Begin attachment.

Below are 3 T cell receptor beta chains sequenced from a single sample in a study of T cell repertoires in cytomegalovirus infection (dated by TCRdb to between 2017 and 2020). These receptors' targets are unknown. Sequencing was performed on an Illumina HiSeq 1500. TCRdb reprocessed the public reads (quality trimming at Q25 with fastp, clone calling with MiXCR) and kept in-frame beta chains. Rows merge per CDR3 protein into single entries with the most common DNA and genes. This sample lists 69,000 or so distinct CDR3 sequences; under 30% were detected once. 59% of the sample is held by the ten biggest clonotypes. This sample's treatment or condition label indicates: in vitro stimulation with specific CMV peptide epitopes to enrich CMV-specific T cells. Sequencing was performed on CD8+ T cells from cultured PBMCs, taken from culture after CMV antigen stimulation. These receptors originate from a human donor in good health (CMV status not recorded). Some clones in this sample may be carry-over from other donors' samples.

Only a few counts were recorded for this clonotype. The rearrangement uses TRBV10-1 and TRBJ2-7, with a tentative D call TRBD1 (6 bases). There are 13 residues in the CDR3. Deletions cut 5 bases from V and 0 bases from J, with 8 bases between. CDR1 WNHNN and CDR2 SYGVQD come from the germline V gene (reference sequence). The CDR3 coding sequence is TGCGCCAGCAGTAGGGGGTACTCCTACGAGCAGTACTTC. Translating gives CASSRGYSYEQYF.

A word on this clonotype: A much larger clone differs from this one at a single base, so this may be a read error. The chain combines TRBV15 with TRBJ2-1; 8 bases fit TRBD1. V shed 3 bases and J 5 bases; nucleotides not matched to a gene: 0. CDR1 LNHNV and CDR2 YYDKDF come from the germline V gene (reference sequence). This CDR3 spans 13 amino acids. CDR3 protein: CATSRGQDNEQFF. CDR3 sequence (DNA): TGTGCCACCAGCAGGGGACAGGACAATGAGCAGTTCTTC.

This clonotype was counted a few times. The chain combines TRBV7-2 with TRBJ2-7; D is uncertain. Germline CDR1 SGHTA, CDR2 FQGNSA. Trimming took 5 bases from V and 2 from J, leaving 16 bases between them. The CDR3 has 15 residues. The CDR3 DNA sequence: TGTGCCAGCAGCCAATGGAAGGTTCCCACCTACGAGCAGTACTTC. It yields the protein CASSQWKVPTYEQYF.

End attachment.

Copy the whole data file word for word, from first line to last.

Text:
Below are 3 T cell receptor beta chains sequenced from a single sample in a study of T cell repertoires in cytomegalovirus infection (dated by TCRdb to between 2017 and 2020). These receptors' targets are unknown. Sequencing was performed on an Illumina HiSeq 1500. TCRdb reprocessed the public reads (quality trimming at Q25 with fastp, clone calling with MiXCR) and kept in-frame beta chains. Rows merge per CDR3 protein into single entries with the most common DNA and genes. This sample lists 69,000 or so distinct CDR3 sequences; under 30% were detected once. 59% of the sample is held by the ten biggest clonotypes. This sample's treatment or condition label indicates: in vitro stimulation with specific CMV peptide epitopes to enrich CMV-specific T cells. Sequencing was performed on CD8+ T cells from cultured PBMCs, taken from culture after CMV antigen stimulation. These receptors originate from a human donor in good health (CMV status not recorded). Some clones in this sample may be carry-over from other donors' samples.

Only a few counts were recorded for this clonotype. The rearrangement uses TRBV10-1 and TRBJ2-7, with a tentative D call TRBD1 (6 bases). There are 13 residues in the CDR3. Deletions cut 5 bases from V and 0 bases from J, with 8 bases between. CDR1 WNHNN and CDR2 SYGVQD come from the germline V gene (reference sequence). The CDR3 coding sequence is TGCGCCAGCAGTAGGGGGTACTCCTACGAGCAGTACTTC. Translating gives CASSRGYSYEQYF.

A word on this clonotype: A much larger clone differs from this one at a single base, so this may be a read error. The chain combines TRBV15 with TRBJ2-1; 8 bases fit TRBD1. V shed 3 bases and J 5 bases; nucleotides not matched to a gene: 0. CDR1 LNHNV and CDR2 YYDKDF come from the germline V gene (reference sequence). This CDR3 spans 13 amino acids. CDR3 protein: CATSRGQDNEQFF. CDR3 sequence (DNA): TGTGCCACCAGCAGGGGACAGGACAATGAGCAGTTCTTC.

This clonotype was counted a few times. The chain combines TRBV7-2 with TRBJ2-7; D is uncertain. Germline CDR1 SGHTA, CDR2 FQGNSA. Trimming took 5 bases from V and 2 from J, leaving 16 bases between them. The CDR3 has 15 residues. The CDR3 DNA sequence: TGTGCCAGCAGCCAATGGAAGGTTCCCACCTACGAGCAGTACTTC. It yields the protein CASSQWKVPTYEQYF.